Hitler’s Inner circle consisted of his most trusted and loyal followers. These men are the ones who shaped Nazi Germany. Few were even with him during his final days at the bunker. These men were indicted with war crimes and crimes against humanity. Most of them committed suicide after the fall of Nazi Germany.
So who were these infamous men? Find out by reading about the 7 infamous men in Hitler’s inner circle.
1) Martin Bormann- Hitler’s personal secretary
Hitler’s Inner Circle consisted of important men of Nazi Germany. One such man was Martin Bormann. He was a powerful party leader. He joined the Nazi party in 1927. Subsequently, in 1933, he became Chief of staff for the office of Deputy führer, Rudolf Hess.
Bormann was extremely ambitious and involved himself in every decision making process. He wanted to create an extensive bureaucracy. Following Hess’s idealistic solo flight to Scotland to seek peace, Hitler appointed Bormann as the Reichsleiter. Bormann also acted as Hitler’s personal secretary and followed him everywhere. Bormann even controlled the flow of information and access to Hitler. Additionally, he managed all the briefings, requests and appointments. Such was his power that by 1943, Bormann officially oversaw all domestic matters. Moreover, during this time, Bormann even controlled Hitler’s finances.
He was also an ardent follower of Nazi propaganda and he advocated the radical persecution of the Jews and Slavs. Additionally, he also supported the persecution of the Christian church.
Martin Bormann was one of the few men with Hitler in the Führerbunke and remained with him during his final days. After Hitler’s death, Bormann became the party minister of the Nazi Party. Following this, he disappeared for quite a while, remaining M.I.A for several years. However, reports came in that he was hiding in South America but they were unfounded.
Skeletal remains were later found in West Berlin, one of these remains was identified as Martin Bormann. His alleged cause of death being cyanide poisoning. Bormann was indicted for his crimes and tried in absentia by the International Military Tribunal. He was charged and found guilty of war crimes and crimes against humanity.
2) Hermann Wilhelm Göring- One of the most powerful men in Hitler’s Inner Circle
Göring was the second most powerful man in Nazi Germany. He was the leader of the Nazi Party and another important man in Hitler’s inner circle. Göring is a World War I veteran, who was in the air combat force. During his stint as a pilot, he secured many victories. Additionally, he was the commander of the fighter wing of the Luftstreitkräfte.
Joining the Nazi Party in 1922, he was made the head of the Sturmabteilung (SA). He was also one of the injured during Hitler’s failed Beer Hall Putsch coup. Following the failed coup Hitler was imprisoned. Göring, a wanted man went into exile. He received amnesty in 1927 and then joined the Nazi party again. After the Nazi party won the July elections, they became the largest party in Reichstag. Subsequently, Göring became the President of the Reichstag. Göring then established the Gestapo, a Prussian police force.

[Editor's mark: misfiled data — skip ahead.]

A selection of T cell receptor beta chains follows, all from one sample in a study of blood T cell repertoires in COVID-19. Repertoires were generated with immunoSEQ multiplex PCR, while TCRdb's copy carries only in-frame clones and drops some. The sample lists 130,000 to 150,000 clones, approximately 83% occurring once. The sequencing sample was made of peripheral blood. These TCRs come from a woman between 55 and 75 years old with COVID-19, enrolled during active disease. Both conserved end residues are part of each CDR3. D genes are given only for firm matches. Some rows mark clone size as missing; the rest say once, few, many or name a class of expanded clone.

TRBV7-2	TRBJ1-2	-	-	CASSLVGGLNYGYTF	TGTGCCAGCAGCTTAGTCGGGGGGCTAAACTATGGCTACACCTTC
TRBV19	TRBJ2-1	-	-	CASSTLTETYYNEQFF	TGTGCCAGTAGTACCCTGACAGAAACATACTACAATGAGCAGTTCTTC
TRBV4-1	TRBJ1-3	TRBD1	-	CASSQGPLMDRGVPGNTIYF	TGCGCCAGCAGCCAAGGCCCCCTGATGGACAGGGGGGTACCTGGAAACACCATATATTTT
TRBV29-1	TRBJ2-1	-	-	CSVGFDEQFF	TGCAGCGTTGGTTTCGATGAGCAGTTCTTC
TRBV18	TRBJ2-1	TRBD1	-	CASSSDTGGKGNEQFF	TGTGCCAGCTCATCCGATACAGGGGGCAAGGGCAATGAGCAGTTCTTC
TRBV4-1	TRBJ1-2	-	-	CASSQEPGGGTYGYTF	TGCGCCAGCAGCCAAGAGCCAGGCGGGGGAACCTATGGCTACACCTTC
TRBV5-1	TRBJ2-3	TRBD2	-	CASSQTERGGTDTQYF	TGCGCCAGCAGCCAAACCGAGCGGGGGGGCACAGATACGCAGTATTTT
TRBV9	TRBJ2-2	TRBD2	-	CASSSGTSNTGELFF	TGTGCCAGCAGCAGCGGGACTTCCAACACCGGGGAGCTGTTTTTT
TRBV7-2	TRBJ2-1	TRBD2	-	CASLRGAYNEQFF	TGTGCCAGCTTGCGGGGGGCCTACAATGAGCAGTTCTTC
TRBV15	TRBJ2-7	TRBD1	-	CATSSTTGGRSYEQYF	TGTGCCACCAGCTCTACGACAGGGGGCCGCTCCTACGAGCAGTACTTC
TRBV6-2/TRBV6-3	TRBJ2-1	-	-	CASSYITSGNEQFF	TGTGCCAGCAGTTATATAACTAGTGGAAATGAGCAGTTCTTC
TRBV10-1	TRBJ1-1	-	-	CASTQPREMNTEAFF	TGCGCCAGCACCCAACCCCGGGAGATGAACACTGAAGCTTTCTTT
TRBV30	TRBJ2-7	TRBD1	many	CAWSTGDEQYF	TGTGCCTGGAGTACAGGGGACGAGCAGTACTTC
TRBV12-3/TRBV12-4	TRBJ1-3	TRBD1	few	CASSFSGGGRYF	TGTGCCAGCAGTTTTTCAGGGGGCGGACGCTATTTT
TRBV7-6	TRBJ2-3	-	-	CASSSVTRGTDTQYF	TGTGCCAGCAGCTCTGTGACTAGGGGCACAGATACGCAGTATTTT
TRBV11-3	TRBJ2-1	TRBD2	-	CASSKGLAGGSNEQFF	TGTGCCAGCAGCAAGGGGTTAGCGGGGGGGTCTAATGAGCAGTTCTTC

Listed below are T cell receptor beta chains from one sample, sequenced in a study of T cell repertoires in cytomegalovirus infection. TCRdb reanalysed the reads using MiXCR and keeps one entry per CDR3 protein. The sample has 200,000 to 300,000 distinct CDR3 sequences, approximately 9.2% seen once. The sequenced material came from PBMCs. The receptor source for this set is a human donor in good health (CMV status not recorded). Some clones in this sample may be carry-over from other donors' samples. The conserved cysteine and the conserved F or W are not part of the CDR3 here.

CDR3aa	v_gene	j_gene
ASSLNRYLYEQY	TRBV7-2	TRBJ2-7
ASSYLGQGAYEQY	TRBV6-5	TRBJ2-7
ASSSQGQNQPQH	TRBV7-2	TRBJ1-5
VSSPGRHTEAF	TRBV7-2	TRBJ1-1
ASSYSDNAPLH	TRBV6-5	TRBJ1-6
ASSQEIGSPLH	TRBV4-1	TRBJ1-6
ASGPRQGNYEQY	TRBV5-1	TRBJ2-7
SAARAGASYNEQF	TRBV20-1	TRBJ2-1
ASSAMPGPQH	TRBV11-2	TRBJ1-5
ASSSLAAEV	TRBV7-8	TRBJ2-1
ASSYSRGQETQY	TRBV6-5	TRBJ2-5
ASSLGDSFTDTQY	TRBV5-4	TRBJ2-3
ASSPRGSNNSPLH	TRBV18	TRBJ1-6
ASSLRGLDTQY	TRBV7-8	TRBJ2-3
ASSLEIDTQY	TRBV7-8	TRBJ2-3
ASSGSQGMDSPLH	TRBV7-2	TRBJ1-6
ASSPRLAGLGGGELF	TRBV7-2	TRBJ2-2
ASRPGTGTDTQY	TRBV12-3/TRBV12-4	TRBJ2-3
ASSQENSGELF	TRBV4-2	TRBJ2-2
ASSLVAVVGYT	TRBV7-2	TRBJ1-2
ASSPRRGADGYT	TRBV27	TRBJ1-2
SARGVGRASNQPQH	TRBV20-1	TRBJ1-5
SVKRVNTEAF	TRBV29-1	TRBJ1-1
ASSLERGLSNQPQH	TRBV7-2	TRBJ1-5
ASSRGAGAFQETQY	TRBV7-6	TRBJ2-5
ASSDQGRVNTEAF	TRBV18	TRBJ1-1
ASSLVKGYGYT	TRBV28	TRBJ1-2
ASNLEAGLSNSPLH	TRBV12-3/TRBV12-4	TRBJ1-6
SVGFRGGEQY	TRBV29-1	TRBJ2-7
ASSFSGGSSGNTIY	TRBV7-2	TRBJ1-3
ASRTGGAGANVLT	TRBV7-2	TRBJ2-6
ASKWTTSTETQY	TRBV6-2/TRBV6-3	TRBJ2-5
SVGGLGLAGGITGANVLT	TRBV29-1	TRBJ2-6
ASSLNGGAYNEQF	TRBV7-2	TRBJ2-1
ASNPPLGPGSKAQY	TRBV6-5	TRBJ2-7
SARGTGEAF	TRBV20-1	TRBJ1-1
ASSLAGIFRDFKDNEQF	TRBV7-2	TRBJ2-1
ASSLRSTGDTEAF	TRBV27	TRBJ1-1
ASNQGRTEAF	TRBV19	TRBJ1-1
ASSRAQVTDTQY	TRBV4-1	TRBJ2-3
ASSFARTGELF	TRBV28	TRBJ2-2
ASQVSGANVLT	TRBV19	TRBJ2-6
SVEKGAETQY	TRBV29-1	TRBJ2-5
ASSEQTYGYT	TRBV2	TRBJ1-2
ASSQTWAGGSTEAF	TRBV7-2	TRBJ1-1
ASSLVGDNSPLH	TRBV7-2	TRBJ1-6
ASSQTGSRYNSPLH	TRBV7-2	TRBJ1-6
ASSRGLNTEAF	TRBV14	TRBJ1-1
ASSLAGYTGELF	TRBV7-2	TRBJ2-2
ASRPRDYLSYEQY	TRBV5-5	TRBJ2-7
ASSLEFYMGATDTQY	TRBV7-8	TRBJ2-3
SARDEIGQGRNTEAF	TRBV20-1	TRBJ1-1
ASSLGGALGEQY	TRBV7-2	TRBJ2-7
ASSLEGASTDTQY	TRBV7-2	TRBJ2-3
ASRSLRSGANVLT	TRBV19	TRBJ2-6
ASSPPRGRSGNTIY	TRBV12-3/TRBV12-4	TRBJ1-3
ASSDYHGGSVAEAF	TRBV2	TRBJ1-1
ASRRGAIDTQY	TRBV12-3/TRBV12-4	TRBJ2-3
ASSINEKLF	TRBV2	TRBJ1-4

Hitler was fearful that the SA was planning a coup against him. The head of the SA was Ernst Röhm and it had around 2 million members. Göring then personally singled out 85 members of the SA and assassinated them. This event, the ‘Night of the Long Knives’, ensured that the Nazi had full power. Göring was a popular leader and he was well-liked by the Nazi press and he was popular among the German people as well.
The dawn of World War II
In 1939, Hitler made a proclamation that Göring should succeed him as Führer if something were to happen to him. And during the 1940 Field Marshall ceremony, Hitler awarded Göring with the rank of Reich Marshal of the Greater German Reich, thus making him the highest-ranking soldier in all of Germany. By 1945, The Allies were closing and moving in, Hitler then moved into the Führerbunker. Göring assumed that Hitler was helpless and confined so he sent him a letter stating if he could assume the role of the führer. Hitler was convinced this was treason and placed Göring under house arrest. Hitler further rescinded his proclamation. After Hitler’s suicide, Göring surrendered to the Allies. He later killed himself before his execution.
3) Albert Speer- Hitler’s chief architect
Albert Speer was Hitler’s chief architect and the Reich Minister for armaments and war production. He joined the Nazi party in 1931. He was an excellent architect and his skills gained him prominence. Additionally, Speer was the founder of a task force that was instrumental in exploiting slave labour for the benefit of the German war effort. The Nuremberg Trials indicted him of war crimes. His lawyer presented him as an artist who had no political ideologies. On this basis, he narrowly escaped a death sentence. However, he was indicted of war crimes and crimes against humanity and sentenced to 20 years in prison.
After his release from prison, he went on to write autobiographies. Via them, he presented a carefully constructed image of him. He presented himself as a man who failed to realise the horrific side of the Nazi propaganda, he claimed that he was an apolitical technocrat. Additionally, he denied explicit responsibility and knowledge of the Holocaust. Until his death, Speer continued to deny that he had any knowledge of the Final Solution. However, a letter of 1971 indicates otherwise, in this letter Speer admits that he was present during the radical announcement made by Heinrich Himmler that all Jews should be killed.
4) Heinrich Himmler- The orchestrator of the Holocaust